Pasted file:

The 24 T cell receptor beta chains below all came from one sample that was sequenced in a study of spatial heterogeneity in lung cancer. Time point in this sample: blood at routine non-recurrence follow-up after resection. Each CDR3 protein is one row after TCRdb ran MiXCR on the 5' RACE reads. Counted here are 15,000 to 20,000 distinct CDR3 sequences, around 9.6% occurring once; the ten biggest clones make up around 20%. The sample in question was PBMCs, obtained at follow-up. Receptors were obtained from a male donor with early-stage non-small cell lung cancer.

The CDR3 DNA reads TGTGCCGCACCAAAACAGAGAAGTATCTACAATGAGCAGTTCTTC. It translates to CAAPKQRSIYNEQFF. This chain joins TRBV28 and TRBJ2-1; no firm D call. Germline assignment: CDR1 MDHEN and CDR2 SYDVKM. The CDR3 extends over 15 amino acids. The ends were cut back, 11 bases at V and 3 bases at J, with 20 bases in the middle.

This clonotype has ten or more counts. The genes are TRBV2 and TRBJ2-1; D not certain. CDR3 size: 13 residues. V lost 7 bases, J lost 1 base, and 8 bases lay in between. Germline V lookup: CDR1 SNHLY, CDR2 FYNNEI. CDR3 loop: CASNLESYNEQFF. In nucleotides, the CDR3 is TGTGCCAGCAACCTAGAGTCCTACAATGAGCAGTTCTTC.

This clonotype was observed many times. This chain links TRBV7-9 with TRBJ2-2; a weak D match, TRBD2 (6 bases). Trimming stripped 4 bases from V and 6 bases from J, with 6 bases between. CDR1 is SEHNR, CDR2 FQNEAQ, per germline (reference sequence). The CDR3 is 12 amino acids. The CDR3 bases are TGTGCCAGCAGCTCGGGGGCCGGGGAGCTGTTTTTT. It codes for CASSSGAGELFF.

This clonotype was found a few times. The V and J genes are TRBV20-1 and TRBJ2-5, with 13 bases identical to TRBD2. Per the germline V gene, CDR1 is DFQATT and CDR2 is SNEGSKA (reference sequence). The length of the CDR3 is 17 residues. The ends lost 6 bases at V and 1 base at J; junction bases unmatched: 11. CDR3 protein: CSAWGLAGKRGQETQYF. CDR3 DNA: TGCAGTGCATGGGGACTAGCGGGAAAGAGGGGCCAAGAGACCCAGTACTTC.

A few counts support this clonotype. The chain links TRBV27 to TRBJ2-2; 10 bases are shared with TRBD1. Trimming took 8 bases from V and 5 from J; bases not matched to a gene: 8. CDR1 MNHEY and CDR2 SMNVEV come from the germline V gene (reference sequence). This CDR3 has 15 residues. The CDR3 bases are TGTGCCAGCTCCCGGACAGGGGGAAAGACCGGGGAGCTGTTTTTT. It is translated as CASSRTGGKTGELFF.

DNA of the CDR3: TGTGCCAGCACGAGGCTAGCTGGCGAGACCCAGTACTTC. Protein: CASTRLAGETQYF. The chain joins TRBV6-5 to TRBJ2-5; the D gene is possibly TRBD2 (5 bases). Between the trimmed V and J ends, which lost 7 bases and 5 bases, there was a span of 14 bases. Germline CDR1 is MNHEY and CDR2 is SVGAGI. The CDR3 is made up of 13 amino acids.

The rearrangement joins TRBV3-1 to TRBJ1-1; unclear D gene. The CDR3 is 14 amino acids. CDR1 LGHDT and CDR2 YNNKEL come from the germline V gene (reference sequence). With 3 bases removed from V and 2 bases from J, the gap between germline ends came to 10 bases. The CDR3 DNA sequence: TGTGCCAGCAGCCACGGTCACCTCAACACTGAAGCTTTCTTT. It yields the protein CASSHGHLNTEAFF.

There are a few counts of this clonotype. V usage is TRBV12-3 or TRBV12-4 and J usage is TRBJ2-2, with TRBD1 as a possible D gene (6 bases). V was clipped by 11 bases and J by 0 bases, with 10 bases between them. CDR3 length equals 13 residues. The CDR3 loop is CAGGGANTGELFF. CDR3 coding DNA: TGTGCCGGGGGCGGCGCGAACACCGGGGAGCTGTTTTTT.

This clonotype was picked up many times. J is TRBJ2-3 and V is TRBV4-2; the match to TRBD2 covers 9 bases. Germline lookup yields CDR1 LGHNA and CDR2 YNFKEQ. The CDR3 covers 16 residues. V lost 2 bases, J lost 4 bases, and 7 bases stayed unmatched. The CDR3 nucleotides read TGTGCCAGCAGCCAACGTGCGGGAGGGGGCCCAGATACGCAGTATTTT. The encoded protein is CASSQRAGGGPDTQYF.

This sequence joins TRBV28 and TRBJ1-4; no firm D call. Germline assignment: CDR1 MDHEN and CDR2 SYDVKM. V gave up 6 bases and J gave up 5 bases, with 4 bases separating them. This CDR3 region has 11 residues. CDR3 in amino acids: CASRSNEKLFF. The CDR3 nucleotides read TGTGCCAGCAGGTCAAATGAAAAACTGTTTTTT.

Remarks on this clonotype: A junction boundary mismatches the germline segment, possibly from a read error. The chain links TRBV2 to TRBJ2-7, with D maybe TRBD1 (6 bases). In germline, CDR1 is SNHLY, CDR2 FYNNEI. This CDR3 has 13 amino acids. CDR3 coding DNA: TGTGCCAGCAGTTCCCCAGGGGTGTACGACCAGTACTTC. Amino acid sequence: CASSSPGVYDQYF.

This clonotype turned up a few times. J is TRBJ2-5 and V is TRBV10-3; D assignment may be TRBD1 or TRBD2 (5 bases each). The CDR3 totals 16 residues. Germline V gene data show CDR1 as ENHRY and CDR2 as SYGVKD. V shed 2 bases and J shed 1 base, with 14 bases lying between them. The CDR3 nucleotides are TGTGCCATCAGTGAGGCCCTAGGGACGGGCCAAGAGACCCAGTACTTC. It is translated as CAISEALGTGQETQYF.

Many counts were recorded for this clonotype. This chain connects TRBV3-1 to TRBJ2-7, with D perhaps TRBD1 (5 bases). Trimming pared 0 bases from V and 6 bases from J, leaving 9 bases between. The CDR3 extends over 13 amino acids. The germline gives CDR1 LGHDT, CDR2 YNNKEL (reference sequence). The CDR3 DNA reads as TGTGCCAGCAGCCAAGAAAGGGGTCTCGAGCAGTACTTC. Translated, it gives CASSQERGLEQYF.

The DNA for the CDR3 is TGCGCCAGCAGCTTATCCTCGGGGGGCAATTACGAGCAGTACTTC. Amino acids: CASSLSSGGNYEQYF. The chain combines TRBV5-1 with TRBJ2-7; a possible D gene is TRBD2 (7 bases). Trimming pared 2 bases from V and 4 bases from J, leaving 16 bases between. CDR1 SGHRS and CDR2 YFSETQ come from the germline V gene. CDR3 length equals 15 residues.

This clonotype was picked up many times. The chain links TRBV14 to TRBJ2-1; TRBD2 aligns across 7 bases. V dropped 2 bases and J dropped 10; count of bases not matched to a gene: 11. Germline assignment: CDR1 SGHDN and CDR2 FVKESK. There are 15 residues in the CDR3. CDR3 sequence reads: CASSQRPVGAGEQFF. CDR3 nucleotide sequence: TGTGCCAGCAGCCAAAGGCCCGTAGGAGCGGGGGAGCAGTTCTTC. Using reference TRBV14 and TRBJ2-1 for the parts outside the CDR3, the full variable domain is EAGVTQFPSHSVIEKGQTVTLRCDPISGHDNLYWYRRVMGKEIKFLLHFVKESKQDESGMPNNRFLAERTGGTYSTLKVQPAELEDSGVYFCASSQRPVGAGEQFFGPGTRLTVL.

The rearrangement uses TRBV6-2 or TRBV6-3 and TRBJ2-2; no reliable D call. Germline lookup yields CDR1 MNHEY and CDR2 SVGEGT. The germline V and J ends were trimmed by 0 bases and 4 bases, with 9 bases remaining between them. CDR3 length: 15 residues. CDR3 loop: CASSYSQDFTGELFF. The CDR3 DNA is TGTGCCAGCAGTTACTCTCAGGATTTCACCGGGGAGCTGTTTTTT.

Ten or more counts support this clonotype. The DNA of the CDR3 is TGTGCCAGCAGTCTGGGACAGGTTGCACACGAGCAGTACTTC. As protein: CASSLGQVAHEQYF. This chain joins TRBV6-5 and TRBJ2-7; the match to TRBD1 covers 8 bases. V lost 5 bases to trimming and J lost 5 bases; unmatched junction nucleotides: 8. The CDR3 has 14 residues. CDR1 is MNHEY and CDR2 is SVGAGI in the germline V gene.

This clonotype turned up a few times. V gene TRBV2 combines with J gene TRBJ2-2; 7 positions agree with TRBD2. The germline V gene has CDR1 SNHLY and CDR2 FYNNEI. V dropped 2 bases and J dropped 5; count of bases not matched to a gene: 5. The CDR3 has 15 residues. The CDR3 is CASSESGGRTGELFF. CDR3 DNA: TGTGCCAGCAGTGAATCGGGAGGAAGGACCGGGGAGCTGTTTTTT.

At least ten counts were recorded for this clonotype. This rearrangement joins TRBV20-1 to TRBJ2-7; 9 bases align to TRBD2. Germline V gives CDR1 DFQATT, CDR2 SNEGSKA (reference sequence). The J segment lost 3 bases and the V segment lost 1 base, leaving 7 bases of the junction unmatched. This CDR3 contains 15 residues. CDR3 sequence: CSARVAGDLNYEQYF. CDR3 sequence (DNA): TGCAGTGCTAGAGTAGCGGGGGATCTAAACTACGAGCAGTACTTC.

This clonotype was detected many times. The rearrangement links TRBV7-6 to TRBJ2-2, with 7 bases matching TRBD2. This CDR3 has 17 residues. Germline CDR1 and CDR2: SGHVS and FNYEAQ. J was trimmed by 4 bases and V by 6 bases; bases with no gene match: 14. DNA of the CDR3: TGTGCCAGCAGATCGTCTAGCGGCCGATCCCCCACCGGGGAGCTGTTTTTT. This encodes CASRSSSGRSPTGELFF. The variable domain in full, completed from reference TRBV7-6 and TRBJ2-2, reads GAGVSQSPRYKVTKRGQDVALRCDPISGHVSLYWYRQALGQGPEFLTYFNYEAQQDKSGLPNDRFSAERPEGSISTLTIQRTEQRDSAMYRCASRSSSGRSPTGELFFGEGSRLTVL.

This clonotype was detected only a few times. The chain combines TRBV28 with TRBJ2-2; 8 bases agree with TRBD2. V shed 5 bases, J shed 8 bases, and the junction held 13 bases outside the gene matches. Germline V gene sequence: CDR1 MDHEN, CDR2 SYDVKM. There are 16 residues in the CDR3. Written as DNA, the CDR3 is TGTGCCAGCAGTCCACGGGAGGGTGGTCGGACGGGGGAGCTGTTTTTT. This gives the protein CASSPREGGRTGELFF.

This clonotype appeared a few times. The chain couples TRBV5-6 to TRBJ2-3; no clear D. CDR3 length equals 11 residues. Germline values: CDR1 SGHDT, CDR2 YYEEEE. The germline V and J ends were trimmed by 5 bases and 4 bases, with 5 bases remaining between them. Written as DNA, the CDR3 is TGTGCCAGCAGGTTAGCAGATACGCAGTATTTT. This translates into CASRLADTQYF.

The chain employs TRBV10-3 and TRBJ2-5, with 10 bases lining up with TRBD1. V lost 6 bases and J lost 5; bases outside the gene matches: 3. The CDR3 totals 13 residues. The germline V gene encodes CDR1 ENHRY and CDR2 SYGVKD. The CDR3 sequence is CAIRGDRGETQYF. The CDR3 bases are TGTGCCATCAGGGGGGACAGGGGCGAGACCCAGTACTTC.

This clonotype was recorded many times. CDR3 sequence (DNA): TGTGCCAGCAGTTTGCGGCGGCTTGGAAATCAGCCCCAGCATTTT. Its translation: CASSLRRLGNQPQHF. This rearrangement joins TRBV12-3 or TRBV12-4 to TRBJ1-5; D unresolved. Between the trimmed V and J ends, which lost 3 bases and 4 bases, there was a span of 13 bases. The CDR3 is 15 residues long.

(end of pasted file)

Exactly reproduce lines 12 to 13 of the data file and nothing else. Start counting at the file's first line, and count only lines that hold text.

Remarks on this clonotype: A junction boundary mismatches the germline segment, possibly from a read error. The chain links TRBV2 to TRBJ2-7, with D maybe TRBD1 (6 bases). In germline, CDR1 is SNHLY, CDR2 FYNNEI. This CDR3 has 13 amino acids. CDR3 coding DNA: TGTGCCAGCAGTTCCCCAGGGGTGTACGACCAGTACTTC. Amino acid sequence: CASSSPGVYDQYF.

This clonotype turned up a few times. J is TRBJ2-5 and V is TRBV10-3; D assignment may be TRBD1 or TRBD2 (5 bases each). The CDR3 totals 16 residues. Germline V gene data show CDR1 as ENHRY and CDR2 as SYGVKD. V shed 2 bases and J shed 1 base, with 14 bases lying between them. The CDR3 nucleotides are TGTGCCATCAGTGAGGCCCTAGGGACGGGCCAAGAGACCCAGTACTTC. It is translated as CAISEALGTGQETQYF.